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Macron advocates strategic ambiguity in French troop decisions for Ukraine

Macron advocates for strategic ambiguity about a possibility of French military involvement in Ukraine, emphasizing it as crucial for deterring Russian aggression and enhancing European security.
French President Emmanuel Macron
French President Emmanuel Macron. Credit: Ukraine’s Presidential Office
Macron advocates strategic ambiguity in French troop decisions for Ukraine

French President Emmanuel Macron has advocated for strategic ambiguity regarding the possibility to deploy French troops in Ukraine amid the ongoing Russo-Ukrainian war. In an interview with La Tribune Dimanche and La Provence, Macron emphasized the importance of keeping options open to maintain deterrence and secure European security.

In late February, Macron introduced the possibility of deploying NATO troops in Ukraine, stating that while there was “no consensus” on sending combat personnel, all options for supporting Ukraine should remain open. Several NATO leaders quickly downplayed the likelihood of troops engaging directly on the front lines. Later, some nations mentioned that the deployment of non-combat troops should not be ruled out. Polish Foreign Minister Radosław Sikorski said that deploying NATO troops to Ukraine was “not unthinkable,” while Lithuanian Prime Minister Ingrida Šimonytė endorsed Macron’s strategy of “strategic ambiguity” about the deployment option, suggesting it effectively counters Putin’s unpredictability.

The strategic ambiguity lies in not being too specific. Russia, as a strategic power, is no longer giving us any visibility. It decided unilaterally in February 2022 to attack a sovereign state, Ukraine, and therefore to disregard international law and the United Nations Charter,” Macron said.

Russia initially claimed a strategic objective of saving “Ukrainian provinces (oblasts) that had declared their autonomy,” Macron said implying Crimea, and the oblasts of Luhansk and Donetsk, and Russia’s sham independence referendums in their occupied parts, “but that stance has shifted. It now aims to resolutely become a destabilizing power without strategic limits on its actions, with President Putin frequently brandishing the nuclear threat,” Macron says.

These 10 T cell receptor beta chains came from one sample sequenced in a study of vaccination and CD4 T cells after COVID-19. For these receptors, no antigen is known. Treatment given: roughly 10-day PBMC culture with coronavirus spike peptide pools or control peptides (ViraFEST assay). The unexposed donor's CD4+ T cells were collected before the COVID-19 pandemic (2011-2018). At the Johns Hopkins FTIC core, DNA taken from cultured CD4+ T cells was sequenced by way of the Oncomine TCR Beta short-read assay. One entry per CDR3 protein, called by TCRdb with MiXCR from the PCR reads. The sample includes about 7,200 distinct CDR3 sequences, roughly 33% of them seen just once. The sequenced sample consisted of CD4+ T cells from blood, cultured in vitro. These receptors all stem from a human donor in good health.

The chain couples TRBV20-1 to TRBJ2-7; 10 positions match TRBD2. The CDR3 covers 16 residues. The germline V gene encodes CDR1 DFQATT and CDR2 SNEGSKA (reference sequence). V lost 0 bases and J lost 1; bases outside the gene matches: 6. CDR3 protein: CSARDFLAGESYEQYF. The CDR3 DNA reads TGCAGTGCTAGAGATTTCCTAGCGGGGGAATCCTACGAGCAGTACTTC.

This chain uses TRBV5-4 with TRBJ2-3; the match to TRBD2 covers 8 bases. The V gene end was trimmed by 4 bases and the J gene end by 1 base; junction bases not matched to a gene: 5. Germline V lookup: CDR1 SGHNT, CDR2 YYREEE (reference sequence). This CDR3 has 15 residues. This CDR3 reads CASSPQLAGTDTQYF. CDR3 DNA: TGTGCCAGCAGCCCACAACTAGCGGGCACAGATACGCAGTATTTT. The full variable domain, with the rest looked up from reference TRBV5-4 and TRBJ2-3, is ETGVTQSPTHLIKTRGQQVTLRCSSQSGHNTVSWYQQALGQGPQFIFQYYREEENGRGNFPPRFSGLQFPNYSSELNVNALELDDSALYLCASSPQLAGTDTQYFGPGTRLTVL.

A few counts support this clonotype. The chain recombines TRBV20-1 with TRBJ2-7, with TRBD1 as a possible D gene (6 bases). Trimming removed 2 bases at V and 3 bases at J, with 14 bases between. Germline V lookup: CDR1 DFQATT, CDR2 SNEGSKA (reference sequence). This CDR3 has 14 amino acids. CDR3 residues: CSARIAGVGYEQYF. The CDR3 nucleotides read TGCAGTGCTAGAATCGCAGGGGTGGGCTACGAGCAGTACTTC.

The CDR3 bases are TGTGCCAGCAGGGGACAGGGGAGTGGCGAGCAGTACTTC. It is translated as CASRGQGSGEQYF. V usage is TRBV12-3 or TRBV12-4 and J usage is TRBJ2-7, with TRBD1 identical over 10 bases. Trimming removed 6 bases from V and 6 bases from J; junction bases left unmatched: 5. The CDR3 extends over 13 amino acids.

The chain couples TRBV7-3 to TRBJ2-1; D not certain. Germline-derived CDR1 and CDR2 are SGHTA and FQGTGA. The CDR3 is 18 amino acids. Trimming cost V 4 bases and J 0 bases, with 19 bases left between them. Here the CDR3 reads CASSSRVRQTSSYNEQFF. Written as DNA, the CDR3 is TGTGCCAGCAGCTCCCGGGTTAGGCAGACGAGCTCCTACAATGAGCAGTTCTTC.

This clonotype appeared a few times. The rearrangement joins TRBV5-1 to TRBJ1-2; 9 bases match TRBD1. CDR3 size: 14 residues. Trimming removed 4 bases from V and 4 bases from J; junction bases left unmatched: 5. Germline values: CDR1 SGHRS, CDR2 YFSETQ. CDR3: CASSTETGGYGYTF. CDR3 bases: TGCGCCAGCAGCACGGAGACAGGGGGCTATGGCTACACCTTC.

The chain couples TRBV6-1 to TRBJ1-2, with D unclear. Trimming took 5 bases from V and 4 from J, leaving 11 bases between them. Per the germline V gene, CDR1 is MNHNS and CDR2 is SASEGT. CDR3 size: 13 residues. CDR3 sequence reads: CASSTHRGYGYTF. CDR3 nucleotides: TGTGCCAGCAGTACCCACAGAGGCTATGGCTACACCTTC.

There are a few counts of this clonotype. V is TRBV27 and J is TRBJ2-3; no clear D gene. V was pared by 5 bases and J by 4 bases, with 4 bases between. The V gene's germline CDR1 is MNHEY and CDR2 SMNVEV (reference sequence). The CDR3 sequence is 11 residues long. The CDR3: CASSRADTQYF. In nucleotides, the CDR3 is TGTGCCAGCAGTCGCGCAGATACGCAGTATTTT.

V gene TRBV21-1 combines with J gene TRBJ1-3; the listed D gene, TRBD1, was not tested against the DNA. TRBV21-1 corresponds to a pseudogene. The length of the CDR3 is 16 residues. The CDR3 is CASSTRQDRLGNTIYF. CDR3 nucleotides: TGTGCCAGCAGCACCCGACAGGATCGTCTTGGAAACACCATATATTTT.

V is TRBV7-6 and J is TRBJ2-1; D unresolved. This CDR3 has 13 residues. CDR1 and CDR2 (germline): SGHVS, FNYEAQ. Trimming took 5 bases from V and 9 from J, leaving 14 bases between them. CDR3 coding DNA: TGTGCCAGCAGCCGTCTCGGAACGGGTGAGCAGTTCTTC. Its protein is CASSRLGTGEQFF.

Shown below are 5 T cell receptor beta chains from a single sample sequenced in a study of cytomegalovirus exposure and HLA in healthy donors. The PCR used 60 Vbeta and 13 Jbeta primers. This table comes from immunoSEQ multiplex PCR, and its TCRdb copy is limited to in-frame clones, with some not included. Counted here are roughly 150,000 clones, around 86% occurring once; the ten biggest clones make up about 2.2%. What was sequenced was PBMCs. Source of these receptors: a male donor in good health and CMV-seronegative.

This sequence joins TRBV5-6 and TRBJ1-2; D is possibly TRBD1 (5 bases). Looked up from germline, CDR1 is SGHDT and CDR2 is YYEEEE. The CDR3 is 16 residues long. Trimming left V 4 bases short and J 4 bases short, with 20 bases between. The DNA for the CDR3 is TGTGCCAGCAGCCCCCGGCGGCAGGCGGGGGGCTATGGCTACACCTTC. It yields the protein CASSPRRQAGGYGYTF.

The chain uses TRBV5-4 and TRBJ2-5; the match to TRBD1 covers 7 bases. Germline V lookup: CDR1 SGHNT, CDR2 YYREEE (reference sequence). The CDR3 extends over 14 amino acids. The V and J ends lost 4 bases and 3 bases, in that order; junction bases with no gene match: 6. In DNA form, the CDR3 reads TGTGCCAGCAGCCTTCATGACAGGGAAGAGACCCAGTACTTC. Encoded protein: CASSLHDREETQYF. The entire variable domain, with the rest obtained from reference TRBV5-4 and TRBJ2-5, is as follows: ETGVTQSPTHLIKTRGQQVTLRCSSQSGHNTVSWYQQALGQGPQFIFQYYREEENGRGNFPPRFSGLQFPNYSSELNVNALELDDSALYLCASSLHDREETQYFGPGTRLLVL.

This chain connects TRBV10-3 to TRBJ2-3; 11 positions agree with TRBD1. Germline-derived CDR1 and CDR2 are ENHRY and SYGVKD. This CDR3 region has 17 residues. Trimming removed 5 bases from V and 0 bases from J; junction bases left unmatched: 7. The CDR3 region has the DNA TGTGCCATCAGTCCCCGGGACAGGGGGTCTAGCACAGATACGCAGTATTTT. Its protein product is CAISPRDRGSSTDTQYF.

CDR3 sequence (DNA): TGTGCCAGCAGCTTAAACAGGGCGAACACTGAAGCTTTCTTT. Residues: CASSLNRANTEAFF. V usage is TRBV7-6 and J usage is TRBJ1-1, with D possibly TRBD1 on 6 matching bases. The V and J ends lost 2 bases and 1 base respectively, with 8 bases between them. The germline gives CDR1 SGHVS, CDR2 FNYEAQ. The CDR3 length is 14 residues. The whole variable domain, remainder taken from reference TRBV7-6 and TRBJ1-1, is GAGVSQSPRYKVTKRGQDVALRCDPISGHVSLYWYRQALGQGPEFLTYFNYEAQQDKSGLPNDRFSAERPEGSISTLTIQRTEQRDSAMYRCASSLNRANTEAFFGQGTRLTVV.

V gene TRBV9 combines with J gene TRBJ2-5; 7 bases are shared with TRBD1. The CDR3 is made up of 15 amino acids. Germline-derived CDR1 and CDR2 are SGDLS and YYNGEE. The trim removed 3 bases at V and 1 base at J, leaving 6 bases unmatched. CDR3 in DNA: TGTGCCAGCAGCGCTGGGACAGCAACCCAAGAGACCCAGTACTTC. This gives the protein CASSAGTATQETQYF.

Macron’s conditions to deploy troops in Ukraine: Russia’s breakthrough and Ukraine’s request

Macron argued that giving Russia clarity and self-imposing limits would undermine the ability to deter its further aggression:

Facing such an adversary, how weak it is to set limits a priori, how weak! On the contrary, we must take away all visibility from it because that is what creates deterrent capabilities. The security of Europeans is at stake in Ukraine because it is 1,500 kilometers from our borders,” the French President noted. “If Russia prevails, the very next second, there will no longer be security possible in Romania, Poland, Lithuania, and neither in our own countries. The capacity and range of Russian ballistic missiles expose us all.”

Regarding Macron’s earlier interview with The Economist, Putin’s spokesman Dmitry Peskov said that it was a ‘very dangerous trend’ for France to constantly talk about the possibility of its direct involvement in the war.

Commenting on this, Macron said he believes that Russia’s “feverishness” underlines the correctness of France’s position “not to close any doors,” adding that “Otherwise, it would mean agreeing to give up on an international order based on law, and therefore on peace and security.”

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